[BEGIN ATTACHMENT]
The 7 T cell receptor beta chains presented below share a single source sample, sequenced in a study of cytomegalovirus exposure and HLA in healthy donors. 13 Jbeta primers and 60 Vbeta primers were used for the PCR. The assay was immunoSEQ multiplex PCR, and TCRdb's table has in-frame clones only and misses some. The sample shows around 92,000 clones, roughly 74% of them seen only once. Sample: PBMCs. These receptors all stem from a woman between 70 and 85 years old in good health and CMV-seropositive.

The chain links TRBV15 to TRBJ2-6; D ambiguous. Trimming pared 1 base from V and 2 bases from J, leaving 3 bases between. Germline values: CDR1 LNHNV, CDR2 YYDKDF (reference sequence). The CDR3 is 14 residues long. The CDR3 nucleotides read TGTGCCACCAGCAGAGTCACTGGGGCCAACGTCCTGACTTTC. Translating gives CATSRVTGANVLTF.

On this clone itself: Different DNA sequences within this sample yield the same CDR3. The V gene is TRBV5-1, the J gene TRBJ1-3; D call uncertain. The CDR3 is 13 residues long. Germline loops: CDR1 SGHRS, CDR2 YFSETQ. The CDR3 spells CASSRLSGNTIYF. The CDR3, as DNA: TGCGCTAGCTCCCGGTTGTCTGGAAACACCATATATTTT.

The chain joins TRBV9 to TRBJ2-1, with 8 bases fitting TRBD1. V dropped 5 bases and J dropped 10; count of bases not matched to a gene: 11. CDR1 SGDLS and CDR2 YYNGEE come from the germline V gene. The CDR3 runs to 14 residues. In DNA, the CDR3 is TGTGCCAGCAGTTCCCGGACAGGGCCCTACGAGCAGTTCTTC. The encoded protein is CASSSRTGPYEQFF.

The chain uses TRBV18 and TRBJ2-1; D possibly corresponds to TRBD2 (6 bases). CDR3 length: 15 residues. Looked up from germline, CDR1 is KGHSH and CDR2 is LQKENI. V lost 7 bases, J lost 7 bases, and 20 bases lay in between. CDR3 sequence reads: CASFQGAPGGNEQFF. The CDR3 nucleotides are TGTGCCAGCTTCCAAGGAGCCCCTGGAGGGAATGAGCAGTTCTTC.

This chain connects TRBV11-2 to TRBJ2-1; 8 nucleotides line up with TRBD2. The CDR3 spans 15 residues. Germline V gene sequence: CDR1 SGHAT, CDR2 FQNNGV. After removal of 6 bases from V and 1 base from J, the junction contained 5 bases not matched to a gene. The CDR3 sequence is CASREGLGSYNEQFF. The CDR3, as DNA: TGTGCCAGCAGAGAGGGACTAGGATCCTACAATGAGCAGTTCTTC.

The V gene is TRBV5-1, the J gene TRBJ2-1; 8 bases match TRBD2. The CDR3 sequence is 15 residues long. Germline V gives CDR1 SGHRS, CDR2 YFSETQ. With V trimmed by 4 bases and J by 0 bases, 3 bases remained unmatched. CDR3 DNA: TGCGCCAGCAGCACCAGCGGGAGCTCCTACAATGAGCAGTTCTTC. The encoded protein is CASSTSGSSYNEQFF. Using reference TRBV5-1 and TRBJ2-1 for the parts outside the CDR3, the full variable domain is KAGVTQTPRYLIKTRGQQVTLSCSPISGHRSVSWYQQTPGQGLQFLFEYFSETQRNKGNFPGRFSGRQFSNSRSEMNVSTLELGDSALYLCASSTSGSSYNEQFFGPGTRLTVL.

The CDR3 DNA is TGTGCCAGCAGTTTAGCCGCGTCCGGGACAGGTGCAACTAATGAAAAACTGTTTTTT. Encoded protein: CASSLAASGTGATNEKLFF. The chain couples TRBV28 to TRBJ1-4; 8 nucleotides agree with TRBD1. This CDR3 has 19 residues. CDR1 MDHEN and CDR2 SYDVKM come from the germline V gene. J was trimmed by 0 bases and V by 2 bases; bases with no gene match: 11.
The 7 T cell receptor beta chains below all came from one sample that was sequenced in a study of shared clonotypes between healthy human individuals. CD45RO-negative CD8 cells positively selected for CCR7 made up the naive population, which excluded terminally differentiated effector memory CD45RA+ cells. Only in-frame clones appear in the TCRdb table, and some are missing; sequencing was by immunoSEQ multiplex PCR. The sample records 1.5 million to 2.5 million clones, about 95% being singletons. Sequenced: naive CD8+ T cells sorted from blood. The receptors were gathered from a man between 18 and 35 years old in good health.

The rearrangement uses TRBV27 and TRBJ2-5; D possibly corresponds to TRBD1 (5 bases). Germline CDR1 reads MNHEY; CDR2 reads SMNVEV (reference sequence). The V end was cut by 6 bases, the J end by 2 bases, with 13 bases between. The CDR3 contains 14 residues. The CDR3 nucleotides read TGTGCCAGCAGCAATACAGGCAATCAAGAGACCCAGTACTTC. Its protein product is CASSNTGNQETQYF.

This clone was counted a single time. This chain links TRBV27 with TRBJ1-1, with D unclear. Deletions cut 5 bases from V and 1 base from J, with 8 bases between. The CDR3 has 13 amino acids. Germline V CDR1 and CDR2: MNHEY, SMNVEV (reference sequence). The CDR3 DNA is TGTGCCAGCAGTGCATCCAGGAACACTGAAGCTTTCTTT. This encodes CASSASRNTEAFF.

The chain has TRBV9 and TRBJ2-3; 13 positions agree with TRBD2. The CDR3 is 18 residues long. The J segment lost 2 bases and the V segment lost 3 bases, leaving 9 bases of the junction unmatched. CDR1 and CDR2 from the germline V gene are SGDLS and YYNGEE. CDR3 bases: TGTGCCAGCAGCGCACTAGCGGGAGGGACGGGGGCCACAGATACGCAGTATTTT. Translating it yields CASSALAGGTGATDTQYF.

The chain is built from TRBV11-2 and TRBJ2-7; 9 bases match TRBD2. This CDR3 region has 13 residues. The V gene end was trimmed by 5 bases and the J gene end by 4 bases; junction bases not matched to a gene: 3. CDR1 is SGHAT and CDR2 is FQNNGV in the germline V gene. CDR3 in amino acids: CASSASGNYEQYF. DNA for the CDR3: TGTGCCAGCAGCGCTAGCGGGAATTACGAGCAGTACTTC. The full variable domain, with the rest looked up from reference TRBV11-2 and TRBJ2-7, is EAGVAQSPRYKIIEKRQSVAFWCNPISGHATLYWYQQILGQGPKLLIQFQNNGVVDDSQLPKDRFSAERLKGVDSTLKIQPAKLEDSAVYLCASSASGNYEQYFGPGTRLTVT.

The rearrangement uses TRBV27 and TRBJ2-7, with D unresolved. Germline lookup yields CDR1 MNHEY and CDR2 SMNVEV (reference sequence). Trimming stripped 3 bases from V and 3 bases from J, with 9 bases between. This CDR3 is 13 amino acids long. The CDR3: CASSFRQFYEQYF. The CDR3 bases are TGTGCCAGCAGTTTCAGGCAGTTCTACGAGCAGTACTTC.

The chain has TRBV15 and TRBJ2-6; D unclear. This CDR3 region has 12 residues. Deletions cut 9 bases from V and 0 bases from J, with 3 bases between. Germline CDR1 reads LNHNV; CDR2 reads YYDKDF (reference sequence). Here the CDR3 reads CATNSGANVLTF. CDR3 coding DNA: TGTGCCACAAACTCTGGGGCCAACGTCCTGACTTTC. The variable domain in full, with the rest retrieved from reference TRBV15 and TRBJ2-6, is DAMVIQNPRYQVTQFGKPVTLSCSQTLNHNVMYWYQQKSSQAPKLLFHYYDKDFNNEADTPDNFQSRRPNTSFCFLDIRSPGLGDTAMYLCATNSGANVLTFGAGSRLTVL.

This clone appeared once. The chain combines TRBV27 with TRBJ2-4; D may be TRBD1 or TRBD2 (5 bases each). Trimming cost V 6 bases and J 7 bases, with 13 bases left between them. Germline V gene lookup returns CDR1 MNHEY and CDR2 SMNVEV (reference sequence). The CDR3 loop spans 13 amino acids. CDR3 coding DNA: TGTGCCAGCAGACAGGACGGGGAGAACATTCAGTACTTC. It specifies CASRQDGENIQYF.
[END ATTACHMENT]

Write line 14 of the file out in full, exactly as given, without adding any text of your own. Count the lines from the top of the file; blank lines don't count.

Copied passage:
The rearrangement uses TRBV27 and TRBJ2-7, with D unresolved. Germline lookup yields CDR1 MNHEY and CDR2 SMNVEV (reference sequence). Trimming stripped 3 bases from V and 3 bases from J, with 9 bases between. This CDR3 is 13 amino acids long. The CDR3: CASSFRQFYEQYF. The CDR3 bases are TGTGCCAGCAGTTTCAGGCAGTTCTACGAGCAGTACTTC.